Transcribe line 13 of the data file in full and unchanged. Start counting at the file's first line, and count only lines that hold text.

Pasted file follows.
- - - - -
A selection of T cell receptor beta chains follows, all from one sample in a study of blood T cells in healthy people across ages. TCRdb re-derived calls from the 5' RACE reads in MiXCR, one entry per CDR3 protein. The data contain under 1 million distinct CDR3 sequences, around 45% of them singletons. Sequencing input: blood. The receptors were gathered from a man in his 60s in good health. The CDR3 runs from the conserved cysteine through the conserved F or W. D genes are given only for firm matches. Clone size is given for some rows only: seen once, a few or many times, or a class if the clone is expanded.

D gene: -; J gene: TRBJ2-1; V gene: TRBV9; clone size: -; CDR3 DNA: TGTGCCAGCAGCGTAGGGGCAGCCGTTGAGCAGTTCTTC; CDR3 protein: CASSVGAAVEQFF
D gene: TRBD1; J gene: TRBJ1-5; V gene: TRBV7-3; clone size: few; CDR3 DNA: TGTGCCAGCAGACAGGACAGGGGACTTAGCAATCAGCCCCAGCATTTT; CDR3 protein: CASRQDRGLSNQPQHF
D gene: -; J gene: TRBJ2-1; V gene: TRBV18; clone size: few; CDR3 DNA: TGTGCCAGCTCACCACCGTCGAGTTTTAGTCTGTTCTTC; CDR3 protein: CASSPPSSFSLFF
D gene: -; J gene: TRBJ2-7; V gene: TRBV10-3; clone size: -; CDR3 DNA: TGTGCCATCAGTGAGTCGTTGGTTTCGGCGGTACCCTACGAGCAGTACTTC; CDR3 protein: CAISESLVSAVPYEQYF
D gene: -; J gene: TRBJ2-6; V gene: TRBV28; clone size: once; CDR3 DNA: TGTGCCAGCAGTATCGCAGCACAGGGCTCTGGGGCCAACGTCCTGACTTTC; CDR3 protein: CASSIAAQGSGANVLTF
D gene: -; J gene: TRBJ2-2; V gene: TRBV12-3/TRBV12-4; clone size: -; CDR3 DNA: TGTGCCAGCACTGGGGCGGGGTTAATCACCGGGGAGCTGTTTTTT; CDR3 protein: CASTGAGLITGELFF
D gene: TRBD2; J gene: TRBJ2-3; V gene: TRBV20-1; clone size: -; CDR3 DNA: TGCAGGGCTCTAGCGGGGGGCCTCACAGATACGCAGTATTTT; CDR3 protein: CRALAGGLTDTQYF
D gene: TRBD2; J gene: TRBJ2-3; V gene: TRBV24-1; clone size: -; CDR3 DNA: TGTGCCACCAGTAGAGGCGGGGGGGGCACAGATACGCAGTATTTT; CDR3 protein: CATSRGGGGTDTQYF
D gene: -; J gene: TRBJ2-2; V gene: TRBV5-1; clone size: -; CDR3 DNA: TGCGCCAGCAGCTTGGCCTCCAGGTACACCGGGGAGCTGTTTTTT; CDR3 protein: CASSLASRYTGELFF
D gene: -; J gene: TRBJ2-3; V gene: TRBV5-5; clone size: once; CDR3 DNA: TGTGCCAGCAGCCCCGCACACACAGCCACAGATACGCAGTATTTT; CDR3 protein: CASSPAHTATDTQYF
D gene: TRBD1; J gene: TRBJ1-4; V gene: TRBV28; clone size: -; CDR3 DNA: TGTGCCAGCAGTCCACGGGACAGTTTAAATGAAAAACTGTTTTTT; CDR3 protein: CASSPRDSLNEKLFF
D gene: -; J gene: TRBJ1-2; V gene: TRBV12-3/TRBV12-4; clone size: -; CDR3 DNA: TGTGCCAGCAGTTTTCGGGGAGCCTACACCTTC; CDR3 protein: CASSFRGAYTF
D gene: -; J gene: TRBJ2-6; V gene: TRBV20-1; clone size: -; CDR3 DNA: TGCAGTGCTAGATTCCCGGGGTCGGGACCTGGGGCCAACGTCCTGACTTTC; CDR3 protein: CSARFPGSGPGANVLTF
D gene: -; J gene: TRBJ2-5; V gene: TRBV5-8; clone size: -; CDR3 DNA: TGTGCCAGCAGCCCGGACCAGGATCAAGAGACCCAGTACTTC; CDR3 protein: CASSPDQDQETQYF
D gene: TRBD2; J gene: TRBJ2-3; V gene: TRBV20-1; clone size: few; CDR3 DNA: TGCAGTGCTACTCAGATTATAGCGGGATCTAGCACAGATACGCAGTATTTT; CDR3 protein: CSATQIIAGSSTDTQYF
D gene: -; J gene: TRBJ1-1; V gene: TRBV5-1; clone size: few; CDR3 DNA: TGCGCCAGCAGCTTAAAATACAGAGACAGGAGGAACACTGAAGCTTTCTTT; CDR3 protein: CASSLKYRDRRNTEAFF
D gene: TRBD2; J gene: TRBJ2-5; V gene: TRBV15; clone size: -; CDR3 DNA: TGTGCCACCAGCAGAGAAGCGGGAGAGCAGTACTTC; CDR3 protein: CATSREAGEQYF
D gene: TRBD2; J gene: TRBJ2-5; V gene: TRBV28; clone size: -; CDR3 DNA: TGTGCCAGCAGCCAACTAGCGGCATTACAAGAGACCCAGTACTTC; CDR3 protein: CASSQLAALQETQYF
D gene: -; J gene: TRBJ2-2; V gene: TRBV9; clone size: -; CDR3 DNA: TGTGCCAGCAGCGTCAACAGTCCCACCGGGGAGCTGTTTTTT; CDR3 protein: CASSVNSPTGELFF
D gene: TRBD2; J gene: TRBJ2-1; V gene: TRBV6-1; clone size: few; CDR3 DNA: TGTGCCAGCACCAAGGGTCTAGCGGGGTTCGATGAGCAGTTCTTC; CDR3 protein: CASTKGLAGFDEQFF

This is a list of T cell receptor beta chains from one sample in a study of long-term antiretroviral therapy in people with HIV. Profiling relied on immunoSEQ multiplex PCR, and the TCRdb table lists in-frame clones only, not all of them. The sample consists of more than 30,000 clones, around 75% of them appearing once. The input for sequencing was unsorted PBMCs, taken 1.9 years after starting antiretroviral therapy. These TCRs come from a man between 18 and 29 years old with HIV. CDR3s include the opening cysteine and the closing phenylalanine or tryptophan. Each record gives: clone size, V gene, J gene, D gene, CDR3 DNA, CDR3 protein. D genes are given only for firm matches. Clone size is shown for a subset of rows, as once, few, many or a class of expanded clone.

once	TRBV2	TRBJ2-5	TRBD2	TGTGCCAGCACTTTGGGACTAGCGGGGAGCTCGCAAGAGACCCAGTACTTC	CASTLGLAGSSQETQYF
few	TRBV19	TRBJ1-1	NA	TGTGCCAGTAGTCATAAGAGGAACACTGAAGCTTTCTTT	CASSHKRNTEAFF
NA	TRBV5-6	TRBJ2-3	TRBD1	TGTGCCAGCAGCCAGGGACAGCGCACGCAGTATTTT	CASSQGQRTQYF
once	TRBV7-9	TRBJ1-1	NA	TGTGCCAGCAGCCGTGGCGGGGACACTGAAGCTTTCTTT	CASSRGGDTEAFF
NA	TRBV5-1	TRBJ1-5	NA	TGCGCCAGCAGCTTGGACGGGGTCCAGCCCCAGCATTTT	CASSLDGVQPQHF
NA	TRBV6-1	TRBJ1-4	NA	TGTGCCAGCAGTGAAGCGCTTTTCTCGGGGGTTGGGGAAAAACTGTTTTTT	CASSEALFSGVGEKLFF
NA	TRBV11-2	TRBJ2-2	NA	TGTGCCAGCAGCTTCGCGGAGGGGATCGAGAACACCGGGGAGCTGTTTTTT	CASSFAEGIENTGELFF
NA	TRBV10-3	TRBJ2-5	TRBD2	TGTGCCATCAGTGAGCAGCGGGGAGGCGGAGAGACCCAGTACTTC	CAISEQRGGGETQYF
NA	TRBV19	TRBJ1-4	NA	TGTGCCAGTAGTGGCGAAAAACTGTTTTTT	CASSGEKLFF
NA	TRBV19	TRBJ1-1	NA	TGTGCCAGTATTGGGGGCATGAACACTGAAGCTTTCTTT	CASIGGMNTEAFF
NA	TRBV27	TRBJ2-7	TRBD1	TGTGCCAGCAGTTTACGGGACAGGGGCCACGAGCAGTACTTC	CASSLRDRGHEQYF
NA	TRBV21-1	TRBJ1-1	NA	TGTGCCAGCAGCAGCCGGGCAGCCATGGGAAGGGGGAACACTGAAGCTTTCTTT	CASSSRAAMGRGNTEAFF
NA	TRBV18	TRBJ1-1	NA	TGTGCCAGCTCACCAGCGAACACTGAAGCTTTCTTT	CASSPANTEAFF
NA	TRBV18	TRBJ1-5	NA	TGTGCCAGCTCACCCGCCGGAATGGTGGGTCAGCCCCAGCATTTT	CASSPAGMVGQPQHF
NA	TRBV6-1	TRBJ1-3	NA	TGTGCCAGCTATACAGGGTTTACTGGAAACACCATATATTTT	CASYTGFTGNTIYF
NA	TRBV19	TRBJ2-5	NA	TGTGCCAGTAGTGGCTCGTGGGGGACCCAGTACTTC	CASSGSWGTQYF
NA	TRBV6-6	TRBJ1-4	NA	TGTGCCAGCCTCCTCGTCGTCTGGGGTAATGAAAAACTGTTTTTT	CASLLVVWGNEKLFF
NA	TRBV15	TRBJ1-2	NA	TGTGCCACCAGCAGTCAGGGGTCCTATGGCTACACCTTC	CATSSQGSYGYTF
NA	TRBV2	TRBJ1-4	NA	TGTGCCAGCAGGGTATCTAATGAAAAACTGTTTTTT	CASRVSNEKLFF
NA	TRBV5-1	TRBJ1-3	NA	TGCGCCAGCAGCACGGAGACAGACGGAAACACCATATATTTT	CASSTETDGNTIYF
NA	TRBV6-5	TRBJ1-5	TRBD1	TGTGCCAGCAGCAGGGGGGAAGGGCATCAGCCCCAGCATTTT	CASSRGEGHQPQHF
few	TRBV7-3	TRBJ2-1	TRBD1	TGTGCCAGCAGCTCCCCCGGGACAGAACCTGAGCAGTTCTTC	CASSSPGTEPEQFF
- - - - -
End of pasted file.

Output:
D gene: -; J gene: TRBJ1-2; V gene: TRBV12-3/TRBV12-4; clone size: -; CDR3 DNA: TGTGCCAGCAGTTTTCGGGGAGCCTACACCTTC; CDR3 protein: CASSFRGAYTF